The BSE Midcap closed 8.38 per cent lower and BSE Smallcap Index ended 7.66 per cent down. The main reason for the fall was that the Central Bank in its policy review did not reduce its rate. The fall was further aided by the confirmation of recession in the UK.

The main reasons for the fall was RBI”s credit policy announcement, FII outflow and the government’s stance on FII to reverse short positions.

July 6, 2009:

The Sensex tumbled 6.98 percent intraday by around 1054.47 points, as investors went on a selling spree following the Government not coming out with any significantly positive news on the reforms and divestment fronts when it presented the Union Budget. The Index however closed down 869.65 points, or 5.8 percent to 14,043.40.

August 24, 2015:

The Sensex tanked 3.7 percent intraday on August 24, 2015 and ended over 1,600 points down, the biggest in over seven years led by global markets crashing. The rupee fell to 2-year low and plunged by 66 paise to trade below Rs 66 level against the dollar for the first time in almost two years in opening trade on sustained capital outflows even as the US currency weakened overseas.

The Chinese stock markets plunged nearly 9 percent and wiped out what was left of the 2015 gains, which in June has been more than 50 percent. Brent and US crude oil futures hit their fresh 6-1/2-year lows as investors continue to worry about weak demand as China’s economy slows, amid a global supply surplus.

The rupee fell to a two-year low and plunged by 66 paise to trade below Rs 66 level against the dollar for the first time in almost two years in opening trade on sustained capital outflows even as the US currency weakened overseas.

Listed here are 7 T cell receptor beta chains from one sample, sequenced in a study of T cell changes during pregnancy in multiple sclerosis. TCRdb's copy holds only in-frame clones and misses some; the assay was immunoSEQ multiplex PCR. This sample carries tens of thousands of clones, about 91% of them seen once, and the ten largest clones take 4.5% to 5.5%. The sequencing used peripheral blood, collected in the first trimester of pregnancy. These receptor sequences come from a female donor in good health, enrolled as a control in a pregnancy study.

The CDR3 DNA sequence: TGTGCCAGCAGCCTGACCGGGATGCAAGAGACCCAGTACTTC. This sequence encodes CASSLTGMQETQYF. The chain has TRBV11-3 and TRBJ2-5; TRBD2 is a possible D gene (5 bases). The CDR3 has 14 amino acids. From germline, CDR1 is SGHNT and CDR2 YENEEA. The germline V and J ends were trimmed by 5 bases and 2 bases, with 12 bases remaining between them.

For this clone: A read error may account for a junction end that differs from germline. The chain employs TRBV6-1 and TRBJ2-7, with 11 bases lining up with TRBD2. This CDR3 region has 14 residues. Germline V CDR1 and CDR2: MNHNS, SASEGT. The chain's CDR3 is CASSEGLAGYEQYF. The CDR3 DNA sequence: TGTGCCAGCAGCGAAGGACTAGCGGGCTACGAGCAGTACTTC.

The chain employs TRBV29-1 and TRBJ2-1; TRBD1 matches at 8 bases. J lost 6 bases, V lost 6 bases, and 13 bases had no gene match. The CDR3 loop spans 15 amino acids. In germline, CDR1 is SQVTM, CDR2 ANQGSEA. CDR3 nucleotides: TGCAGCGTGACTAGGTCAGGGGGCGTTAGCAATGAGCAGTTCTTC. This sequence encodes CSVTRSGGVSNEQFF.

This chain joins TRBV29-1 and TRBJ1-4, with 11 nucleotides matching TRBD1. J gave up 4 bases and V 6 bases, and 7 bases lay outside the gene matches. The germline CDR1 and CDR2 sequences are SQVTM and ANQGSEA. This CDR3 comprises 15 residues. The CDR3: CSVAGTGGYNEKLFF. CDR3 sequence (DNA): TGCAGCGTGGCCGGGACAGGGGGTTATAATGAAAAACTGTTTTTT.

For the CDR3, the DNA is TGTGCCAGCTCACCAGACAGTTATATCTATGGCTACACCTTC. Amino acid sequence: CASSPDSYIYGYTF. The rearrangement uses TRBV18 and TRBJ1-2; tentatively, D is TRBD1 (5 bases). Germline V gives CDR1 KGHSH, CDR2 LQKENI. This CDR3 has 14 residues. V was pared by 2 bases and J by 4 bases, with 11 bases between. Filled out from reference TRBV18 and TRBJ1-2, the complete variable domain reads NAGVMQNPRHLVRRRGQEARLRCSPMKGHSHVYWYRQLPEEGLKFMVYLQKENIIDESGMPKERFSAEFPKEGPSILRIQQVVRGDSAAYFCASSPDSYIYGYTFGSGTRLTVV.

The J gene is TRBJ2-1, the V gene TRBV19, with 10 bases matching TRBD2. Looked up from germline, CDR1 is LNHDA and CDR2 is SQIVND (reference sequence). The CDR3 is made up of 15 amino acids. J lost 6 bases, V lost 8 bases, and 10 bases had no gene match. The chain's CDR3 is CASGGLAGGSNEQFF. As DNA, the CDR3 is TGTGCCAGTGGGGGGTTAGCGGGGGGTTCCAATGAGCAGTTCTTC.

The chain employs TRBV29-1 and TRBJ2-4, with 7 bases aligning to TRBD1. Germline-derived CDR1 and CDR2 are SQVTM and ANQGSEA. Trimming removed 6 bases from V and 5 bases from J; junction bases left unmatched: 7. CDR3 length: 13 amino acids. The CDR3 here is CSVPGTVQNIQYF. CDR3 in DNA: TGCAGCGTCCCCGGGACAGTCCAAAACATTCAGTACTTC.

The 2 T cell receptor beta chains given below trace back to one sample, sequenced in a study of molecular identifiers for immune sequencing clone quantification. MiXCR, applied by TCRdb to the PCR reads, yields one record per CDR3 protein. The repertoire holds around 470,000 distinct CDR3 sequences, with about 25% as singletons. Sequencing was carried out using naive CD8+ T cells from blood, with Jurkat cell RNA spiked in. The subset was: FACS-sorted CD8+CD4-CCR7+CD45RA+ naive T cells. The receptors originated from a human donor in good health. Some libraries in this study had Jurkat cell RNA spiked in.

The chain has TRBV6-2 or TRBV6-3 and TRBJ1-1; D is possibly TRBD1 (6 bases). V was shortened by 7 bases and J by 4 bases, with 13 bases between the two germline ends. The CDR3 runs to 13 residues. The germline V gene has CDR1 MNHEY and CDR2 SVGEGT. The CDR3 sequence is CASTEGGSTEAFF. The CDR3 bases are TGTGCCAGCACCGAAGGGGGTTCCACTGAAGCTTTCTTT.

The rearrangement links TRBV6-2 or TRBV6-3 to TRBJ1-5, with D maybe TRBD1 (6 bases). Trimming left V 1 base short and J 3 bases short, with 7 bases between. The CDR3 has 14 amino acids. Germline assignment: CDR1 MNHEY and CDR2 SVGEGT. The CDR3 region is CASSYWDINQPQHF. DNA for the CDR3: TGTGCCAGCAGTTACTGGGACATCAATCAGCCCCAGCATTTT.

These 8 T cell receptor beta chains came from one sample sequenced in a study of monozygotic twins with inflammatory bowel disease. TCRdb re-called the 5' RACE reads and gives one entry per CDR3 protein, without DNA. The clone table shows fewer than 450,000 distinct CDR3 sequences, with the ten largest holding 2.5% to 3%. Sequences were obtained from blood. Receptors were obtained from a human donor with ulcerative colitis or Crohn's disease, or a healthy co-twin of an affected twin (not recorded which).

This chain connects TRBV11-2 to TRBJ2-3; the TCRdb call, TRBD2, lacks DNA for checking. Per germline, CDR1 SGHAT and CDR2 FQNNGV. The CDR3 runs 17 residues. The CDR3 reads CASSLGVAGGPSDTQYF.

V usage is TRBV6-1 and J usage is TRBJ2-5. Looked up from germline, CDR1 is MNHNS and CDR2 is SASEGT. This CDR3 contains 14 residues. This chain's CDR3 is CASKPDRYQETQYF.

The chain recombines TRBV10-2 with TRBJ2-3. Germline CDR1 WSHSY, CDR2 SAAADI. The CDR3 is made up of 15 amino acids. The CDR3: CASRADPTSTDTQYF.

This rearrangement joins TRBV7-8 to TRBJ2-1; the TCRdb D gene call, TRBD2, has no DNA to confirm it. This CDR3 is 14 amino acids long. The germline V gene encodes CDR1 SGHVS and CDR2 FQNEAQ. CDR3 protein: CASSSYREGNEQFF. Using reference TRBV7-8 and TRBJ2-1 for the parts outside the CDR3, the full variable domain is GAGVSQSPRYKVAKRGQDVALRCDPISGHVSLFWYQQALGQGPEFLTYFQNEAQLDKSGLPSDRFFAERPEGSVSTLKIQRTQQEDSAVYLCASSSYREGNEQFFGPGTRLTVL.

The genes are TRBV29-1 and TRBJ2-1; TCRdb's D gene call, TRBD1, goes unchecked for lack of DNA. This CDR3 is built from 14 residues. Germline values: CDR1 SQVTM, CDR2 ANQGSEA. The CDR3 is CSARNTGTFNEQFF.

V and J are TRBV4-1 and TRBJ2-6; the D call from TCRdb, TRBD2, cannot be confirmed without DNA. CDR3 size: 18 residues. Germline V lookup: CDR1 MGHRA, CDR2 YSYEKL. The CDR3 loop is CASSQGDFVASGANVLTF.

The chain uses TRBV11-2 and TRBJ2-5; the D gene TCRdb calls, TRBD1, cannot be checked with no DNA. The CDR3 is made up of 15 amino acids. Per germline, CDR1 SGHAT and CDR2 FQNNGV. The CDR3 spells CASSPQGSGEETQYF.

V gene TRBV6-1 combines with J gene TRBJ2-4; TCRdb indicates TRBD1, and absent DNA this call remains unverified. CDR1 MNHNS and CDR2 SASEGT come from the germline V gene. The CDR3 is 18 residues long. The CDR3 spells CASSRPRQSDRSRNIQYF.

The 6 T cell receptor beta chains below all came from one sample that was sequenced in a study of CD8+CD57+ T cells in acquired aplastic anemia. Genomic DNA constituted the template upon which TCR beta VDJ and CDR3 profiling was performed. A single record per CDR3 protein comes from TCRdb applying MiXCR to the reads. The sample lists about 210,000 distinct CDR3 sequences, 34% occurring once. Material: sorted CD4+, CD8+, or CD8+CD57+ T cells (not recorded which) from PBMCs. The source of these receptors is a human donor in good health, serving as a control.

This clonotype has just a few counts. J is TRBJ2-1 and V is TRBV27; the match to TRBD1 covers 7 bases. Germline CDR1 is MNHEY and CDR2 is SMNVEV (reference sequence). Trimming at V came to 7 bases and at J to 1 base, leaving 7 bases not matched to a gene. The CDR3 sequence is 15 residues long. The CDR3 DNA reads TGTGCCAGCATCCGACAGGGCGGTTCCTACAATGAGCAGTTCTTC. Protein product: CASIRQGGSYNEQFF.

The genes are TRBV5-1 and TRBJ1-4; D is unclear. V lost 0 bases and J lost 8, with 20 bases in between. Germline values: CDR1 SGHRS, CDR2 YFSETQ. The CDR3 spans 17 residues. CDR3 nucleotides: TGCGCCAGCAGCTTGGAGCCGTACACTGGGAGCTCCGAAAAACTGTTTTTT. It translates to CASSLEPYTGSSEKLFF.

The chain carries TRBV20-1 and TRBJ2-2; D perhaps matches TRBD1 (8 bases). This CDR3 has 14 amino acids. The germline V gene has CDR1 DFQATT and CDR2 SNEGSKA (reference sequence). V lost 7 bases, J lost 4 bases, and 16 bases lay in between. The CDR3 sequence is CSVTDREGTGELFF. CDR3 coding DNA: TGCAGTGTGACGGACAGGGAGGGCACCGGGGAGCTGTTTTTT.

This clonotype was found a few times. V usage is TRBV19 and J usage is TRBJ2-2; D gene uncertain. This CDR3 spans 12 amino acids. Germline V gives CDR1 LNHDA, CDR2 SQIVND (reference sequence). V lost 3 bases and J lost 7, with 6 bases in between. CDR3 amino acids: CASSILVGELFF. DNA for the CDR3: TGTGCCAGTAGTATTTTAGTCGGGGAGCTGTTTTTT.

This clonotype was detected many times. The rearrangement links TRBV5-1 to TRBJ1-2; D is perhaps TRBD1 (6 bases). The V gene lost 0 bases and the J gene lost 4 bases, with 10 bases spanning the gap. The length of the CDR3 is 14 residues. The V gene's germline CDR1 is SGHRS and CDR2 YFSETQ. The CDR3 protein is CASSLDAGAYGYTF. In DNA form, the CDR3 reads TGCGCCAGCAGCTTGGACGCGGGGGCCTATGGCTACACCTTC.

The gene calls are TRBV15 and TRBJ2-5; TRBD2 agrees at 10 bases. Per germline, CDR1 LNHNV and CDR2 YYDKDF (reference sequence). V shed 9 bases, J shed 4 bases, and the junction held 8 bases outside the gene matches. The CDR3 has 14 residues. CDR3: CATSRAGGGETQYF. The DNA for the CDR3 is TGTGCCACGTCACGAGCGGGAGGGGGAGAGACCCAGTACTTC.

Overseas investors have pulled out nearly Rs 2,000 crore from the Indian stock markets since the beginning of August, amid concerns over Chinese economy coupled with sharp erosion in the value of rupee.

February 2, 2018:

Benchmark indices witnessed the steepest single-day fall in more than a year on Friday as stricter tax rules for stock investments and the easing of fiscal deficit targets unnerved investors.

The selloff in developed bond markets — mainly in the US — accentuated the nervous undertone in equities as investors kept a wary eye on firm oil prices, considered one of the biggest risks to the Indian economy. The Sensex plunged about 840 points, or 2.3 percent to close at 35,06.

    • Long-term capital gains tax

The move surprised D-Street as most analysts were factoring in a change in definition of ‘Long Term’ to 2 or 3 years from 1 year. An imposition of additional tax over and above this time-frame issue spooked investors. The government introduced the much talked about long term capital gains tax (LTCG) on sale of listed securities on gains of over Rs1 lakh.

    • Fiscal slippage

The market is also worried about the fiscal slippage issue, largely because of the degree of deviation as well. The government revised the fiscal deficit target to 3.5 percent of GDP to for 2017-18, indicating a deviation from the path of fiscal consolidation because of a spillover impact of the new indirect tax system—Goods and Services Tax.

    • Tax on income from equity mutual funds

In times when flows from mutual funds were one of the highest, the imposition of a fresh tax on income from them could have spooked investors too. Investors will have to pay 10 percent tax on distributed income from equity oriented mutual funds, as per the Budget proposals announced.

The Sensex saw its highest ever loss of 1,408 points at the end of the session on Monday. The Sensex recovered to close at 17,605.40 after it tumbled to the day’s low of 16,963.96, on high volatility as investors panicked following weak global cues amid fears of the US recession.

Source by:- moneycontrol